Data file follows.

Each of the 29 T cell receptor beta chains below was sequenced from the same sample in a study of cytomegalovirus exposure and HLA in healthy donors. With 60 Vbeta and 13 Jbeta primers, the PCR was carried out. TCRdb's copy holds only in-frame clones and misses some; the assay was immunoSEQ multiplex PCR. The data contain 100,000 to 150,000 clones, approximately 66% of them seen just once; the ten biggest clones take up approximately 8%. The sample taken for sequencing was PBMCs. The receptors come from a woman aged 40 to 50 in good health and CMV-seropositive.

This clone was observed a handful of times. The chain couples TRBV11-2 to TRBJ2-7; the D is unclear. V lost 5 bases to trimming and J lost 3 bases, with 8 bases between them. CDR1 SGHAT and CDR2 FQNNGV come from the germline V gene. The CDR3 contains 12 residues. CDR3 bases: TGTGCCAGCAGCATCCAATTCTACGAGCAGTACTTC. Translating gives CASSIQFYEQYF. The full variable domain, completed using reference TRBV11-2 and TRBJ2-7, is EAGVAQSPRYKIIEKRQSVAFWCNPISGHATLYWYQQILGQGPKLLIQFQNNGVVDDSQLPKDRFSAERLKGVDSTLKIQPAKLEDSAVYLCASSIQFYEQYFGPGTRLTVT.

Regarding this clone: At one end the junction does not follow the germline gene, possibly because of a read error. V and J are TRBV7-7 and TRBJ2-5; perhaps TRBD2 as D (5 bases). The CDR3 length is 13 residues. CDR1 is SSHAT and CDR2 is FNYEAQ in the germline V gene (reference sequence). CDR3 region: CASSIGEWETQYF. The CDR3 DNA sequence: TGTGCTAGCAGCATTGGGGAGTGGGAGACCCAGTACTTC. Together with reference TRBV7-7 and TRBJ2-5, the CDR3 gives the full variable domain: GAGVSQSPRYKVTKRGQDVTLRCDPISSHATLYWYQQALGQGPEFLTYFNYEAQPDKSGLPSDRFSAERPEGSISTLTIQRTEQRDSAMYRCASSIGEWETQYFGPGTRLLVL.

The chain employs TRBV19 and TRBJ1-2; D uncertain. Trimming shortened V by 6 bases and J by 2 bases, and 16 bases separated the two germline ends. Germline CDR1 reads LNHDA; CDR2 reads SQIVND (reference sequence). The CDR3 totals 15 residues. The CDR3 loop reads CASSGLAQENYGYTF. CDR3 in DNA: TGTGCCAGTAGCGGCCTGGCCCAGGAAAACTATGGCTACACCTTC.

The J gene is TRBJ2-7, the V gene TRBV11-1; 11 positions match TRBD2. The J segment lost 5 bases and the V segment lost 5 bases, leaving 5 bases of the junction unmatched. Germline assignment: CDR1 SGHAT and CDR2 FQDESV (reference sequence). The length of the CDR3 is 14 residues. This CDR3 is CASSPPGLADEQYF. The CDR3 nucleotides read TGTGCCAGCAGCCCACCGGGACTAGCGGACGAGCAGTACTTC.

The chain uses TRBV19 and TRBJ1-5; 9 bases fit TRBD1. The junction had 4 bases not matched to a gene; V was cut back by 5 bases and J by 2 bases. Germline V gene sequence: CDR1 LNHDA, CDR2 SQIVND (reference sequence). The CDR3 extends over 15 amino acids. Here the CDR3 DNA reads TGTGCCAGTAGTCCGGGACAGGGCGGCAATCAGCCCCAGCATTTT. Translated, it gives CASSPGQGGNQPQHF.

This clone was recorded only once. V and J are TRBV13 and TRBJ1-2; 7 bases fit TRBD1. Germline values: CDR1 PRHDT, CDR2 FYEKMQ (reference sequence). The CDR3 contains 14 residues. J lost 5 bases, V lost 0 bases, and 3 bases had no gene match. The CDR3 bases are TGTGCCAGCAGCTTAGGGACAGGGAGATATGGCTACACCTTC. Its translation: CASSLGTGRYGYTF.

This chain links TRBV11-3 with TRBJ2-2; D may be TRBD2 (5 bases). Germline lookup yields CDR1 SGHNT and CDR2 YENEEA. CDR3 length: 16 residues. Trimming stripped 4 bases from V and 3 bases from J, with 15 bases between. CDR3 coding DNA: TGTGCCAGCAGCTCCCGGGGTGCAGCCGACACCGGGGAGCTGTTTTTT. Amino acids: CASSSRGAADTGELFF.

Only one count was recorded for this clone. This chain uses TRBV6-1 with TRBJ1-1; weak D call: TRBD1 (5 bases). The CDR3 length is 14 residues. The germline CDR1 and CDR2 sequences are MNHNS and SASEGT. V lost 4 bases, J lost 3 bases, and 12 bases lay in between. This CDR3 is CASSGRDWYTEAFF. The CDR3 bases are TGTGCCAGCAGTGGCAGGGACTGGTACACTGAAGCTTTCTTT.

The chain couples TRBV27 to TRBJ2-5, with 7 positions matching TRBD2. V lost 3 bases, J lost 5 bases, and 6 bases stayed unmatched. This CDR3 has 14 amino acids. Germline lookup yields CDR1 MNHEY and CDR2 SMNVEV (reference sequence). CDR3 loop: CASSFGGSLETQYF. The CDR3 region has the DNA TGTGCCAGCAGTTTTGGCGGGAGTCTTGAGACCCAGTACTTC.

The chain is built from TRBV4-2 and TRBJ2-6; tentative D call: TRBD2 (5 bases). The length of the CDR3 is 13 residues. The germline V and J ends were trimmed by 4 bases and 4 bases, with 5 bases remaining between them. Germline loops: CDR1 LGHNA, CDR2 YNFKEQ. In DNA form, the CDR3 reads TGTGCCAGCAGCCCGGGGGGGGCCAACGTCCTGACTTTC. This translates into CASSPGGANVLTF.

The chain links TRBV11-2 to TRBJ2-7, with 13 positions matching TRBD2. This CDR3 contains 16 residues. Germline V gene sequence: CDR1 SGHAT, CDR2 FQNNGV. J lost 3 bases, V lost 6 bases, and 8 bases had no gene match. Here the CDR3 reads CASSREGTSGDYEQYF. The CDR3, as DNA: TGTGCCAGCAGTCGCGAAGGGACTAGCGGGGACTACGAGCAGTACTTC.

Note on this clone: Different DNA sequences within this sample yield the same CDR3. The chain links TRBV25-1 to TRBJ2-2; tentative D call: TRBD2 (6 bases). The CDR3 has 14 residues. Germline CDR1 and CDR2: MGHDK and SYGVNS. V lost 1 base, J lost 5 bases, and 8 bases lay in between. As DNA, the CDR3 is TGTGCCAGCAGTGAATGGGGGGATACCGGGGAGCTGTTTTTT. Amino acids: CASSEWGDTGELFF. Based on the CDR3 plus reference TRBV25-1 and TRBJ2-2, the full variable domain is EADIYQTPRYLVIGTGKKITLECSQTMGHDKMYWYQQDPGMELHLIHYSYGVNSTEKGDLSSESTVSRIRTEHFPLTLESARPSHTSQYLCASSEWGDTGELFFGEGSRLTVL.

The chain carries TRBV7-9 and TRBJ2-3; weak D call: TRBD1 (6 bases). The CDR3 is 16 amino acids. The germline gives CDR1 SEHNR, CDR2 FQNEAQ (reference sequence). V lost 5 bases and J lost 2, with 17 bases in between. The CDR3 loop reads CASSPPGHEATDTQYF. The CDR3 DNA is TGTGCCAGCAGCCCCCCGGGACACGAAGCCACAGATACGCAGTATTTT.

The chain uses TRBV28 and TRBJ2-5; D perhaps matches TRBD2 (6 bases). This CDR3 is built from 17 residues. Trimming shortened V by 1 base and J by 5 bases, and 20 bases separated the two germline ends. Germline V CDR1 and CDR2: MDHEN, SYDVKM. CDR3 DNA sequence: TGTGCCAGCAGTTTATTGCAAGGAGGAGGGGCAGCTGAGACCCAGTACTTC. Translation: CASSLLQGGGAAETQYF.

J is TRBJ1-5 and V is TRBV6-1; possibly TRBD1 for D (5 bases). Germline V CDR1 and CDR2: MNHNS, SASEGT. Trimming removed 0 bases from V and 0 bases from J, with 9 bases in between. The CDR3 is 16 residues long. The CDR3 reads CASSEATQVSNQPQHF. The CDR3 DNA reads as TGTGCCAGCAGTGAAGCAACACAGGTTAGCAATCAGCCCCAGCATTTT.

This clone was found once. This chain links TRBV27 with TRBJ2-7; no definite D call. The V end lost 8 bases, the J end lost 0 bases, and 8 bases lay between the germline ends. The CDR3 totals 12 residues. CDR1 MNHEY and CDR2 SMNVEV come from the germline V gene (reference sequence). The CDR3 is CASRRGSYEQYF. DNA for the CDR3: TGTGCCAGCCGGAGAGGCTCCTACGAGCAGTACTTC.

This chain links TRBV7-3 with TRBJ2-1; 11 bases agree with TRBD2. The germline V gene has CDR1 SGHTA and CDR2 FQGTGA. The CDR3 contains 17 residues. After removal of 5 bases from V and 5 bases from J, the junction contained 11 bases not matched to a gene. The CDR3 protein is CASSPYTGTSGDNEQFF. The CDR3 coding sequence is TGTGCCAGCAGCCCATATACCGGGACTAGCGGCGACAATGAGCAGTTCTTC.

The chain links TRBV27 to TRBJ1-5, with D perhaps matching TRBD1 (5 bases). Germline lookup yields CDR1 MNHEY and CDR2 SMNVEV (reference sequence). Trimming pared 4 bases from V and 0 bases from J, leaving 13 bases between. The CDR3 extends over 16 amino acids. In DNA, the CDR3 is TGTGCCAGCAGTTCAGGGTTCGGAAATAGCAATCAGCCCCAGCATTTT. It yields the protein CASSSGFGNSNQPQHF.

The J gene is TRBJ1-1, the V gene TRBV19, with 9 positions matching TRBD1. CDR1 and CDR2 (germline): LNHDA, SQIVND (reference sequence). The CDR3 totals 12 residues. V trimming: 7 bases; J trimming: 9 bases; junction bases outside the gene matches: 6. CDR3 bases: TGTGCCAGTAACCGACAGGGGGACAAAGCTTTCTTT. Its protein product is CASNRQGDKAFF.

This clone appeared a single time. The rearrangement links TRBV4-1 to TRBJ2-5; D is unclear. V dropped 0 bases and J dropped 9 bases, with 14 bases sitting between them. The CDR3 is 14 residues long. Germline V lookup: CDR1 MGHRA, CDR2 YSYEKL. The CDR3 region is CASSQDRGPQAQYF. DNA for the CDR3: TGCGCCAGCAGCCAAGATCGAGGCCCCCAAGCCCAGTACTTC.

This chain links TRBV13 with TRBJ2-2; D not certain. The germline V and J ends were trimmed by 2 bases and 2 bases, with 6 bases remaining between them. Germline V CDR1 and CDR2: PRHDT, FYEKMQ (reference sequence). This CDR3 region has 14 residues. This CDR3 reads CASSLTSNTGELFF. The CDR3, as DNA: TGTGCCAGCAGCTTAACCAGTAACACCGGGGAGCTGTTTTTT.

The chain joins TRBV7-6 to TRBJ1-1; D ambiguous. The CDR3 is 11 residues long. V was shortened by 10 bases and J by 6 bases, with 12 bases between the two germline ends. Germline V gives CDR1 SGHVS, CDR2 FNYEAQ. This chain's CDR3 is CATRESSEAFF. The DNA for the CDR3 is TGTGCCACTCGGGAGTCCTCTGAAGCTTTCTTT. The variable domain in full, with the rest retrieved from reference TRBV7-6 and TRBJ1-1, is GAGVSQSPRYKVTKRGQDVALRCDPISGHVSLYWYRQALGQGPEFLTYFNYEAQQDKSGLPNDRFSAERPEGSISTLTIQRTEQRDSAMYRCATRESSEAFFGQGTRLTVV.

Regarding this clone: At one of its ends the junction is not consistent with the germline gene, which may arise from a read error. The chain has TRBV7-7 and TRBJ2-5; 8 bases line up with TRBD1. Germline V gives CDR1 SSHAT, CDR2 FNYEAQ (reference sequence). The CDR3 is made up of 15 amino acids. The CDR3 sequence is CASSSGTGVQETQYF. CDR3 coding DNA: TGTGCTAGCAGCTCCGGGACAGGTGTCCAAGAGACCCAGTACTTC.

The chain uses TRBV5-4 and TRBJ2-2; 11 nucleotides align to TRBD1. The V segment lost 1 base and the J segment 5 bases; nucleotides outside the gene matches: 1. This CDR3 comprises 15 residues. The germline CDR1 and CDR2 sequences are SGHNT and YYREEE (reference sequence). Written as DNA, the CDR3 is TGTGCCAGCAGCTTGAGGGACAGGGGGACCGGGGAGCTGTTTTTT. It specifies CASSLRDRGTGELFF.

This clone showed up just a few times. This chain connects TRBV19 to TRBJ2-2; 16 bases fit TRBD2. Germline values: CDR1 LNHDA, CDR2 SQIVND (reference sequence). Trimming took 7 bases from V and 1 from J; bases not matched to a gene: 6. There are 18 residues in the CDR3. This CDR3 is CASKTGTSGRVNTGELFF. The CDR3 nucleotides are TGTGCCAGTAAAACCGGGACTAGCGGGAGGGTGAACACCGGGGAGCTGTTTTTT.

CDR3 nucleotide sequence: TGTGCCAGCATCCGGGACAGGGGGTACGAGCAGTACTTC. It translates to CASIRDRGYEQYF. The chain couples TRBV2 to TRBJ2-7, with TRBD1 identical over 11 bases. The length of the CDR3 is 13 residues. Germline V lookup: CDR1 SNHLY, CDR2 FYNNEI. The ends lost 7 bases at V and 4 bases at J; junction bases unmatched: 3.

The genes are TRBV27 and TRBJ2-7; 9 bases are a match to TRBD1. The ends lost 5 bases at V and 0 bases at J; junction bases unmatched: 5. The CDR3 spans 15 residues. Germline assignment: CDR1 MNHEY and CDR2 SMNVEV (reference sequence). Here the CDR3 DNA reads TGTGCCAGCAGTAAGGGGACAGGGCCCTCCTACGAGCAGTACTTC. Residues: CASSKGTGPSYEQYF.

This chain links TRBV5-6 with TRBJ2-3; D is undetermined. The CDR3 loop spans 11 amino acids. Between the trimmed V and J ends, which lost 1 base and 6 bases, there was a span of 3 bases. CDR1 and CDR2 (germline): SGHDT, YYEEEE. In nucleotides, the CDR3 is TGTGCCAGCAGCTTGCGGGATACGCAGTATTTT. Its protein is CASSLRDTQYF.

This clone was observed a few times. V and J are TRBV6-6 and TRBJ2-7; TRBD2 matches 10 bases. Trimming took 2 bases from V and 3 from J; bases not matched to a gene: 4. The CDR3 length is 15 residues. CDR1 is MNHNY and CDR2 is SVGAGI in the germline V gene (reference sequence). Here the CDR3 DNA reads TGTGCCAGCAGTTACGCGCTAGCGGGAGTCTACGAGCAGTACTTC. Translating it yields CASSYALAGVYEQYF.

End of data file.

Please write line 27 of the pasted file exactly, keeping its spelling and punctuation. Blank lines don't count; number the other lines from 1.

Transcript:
CDR3 nucleotide sequence: TGTGCCAGCATCCGGGACAGGGGGTACGAGCAGTACTTC. It translates to CASIRDRGYEQYF. The chain couples TRBV2 to TRBJ2-7, with TRBD1 identical over 11 bases. The length of the CDR3 is 13 residues. Germline V lookup: CDR1 SNHLY, CDR2 FYNNEI. The ends lost 7 bases at V and 4 bases at J; junction bases unmatched: 3.